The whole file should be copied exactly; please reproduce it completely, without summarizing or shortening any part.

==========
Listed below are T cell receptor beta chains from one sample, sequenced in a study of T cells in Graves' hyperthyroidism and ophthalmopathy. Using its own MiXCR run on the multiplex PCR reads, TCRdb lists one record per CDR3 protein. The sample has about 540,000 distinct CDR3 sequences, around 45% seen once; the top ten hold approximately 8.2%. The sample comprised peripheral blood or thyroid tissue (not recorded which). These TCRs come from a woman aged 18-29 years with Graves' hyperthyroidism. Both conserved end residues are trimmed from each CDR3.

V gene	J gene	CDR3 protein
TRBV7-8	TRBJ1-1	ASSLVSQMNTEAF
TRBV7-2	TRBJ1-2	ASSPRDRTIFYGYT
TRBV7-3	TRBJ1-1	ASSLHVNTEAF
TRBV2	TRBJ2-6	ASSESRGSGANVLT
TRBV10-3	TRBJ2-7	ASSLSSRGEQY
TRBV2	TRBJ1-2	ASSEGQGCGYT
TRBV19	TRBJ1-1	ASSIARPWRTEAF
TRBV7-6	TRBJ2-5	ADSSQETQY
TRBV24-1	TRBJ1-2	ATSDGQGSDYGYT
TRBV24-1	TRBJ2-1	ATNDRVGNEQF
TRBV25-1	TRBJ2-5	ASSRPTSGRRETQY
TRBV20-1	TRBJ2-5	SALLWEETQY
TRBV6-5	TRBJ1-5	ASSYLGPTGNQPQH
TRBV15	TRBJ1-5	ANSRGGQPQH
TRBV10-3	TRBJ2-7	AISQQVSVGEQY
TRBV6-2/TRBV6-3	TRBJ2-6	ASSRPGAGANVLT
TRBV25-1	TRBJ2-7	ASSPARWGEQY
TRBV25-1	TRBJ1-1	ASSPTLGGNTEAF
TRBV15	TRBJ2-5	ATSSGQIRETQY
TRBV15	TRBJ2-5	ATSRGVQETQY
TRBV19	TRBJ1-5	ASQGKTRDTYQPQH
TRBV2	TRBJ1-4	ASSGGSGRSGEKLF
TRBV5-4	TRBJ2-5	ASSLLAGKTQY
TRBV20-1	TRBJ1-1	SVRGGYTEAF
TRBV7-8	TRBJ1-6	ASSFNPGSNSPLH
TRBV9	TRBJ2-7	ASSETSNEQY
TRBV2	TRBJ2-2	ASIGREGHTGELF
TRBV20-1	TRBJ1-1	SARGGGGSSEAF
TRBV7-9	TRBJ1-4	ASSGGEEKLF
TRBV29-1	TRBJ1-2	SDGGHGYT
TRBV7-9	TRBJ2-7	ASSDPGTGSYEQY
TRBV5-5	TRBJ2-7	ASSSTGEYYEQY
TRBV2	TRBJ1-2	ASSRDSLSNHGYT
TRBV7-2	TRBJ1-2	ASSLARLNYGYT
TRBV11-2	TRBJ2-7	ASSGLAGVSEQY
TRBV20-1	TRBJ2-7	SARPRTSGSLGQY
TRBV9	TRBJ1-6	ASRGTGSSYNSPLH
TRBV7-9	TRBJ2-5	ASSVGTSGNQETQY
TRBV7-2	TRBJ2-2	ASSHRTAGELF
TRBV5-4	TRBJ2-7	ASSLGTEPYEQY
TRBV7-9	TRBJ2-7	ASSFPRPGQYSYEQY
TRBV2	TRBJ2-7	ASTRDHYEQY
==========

Listed below are T cell receptor beta chains from one sample, sequenced in a study of T cells in Graves' hyperthyroidism and ophthalmopathy. Using its own MiXCR run on the multiplex PCR reads, TCRdb lists one record per CDR3 protein. The sample has about 540,000 distinct CDR3 sequences, around 45% seen once; the top ten hold approximately 8.2%. The sample comprised peripheral blood or thyroid tissue (not recorded which). These TCRs come from a woman aged 18-29 years with Graves' hyperthyroidism. Both conserved end residues are trimmed from each CDR3.

V gene	J gene	CDR3 protein
TRBV7-8	TRBJ1-1	ASSLVSQMNTEAF
TRBV7-2	TRBJ1-2	ASSPRDRTIFYGYT
TRBV7-3	TRBJ1-1	ASSLHVNTEAF
TRBV2	TRBJ2-6	ASSESRGSGANVLT
TRBV10-3	TRBJ2-7	ASSLSSRGEQY
TRBV2	TRBJ1-2	ASSEGQGCGYT
TRBV19	TRBJ1-1	ASSIARPWRTEAF
TRBV7-6	TRBJ2-5	ADSSQETQY
TRBV24-1	TRBJ1-2	ATSDGQGSDYGYT
TRBV24-1	TRBJ2-1	ATNDRVGNEQF
TRBV25-1	TRBJ2-5	ASSRPTSGRRETQY
TRBV20-1	TRBJ2-5	SALLWEETQY
TRBV6-5	TRBJ1-5	ASSYLGPTGNQPQH
TRBV15	TRBJ1-5	ANSRGGQPQH
TRBV10-3	TRBJ2-7	AISQQVSVGEQY
TRBV6-2/TRBV6-3	TRBJ2-6	ASSRPGAGANVLT
TRBV25-1	TRBJ2-7	ASSPARWGEQY
TRBV25-1	TRBJ1-1	ASSPTLGGNTEAF
TRBV15	TRBJ2-5	ATSSGQIRETQY
TRBV15	TRBJ2-5	ATSRGVQETQY
TRBV19	TRBJ1-5	ASQGKTRDTYQPQH
TRBV2	TRBJ1-4	ASSGGSGRSGEKLF
TRBV5-4	TRBJ2-5	ASSLLAGKTQY
TRBV20-1	TRBJ1-1	SVRGGYTEAF
TRBV7-8	TRBJ1-6	ASSFNPGSNSPLH
TRBV9	TRBJ2-7	ASSETSNEQY
TRBV2	TRBJ2-2	ASIGREGHTGELF
TRBV20-1	TRBJ1-1	SARGGGGSSEAF
TRBV7-9	TRBJ1-4	ASSGGEEKLF
TRBV29-1	TRBJ1-2	SDGGHGYT
TRBV7-9	TRBJ2-7	ASSDPGTGSYEQY
TRBV5-5	TRBJ2-7	ASSSTGEYYEQY
TRBV2	TRBJ1-2	ASSRDSLSNHGYT
TRBV7-2	TRBJ1-2	ASSLARLNYGYT
TRBV11-2	TRBJ2-7	ASSGLAGVSEQY
TRBV20-1	TRBJ2-7	SARPRTSGSLGQY
TRBV9	TRBJ1-6	ASRGTGSSYNSPLH
TRBV7-9	TRBJ2-5	ASSVGTSGNQETQY
TRBV7-2	TRBJ2-2	ASSHRTAGELF
TRBV5-4	TRBJ2-7	ASSLGTEPYEQY
TRBV7-9	TRBJ2-7	ASSFPRPGQYSYEQY
TRBV2	TRBJ2-7	ASTRDHYEQY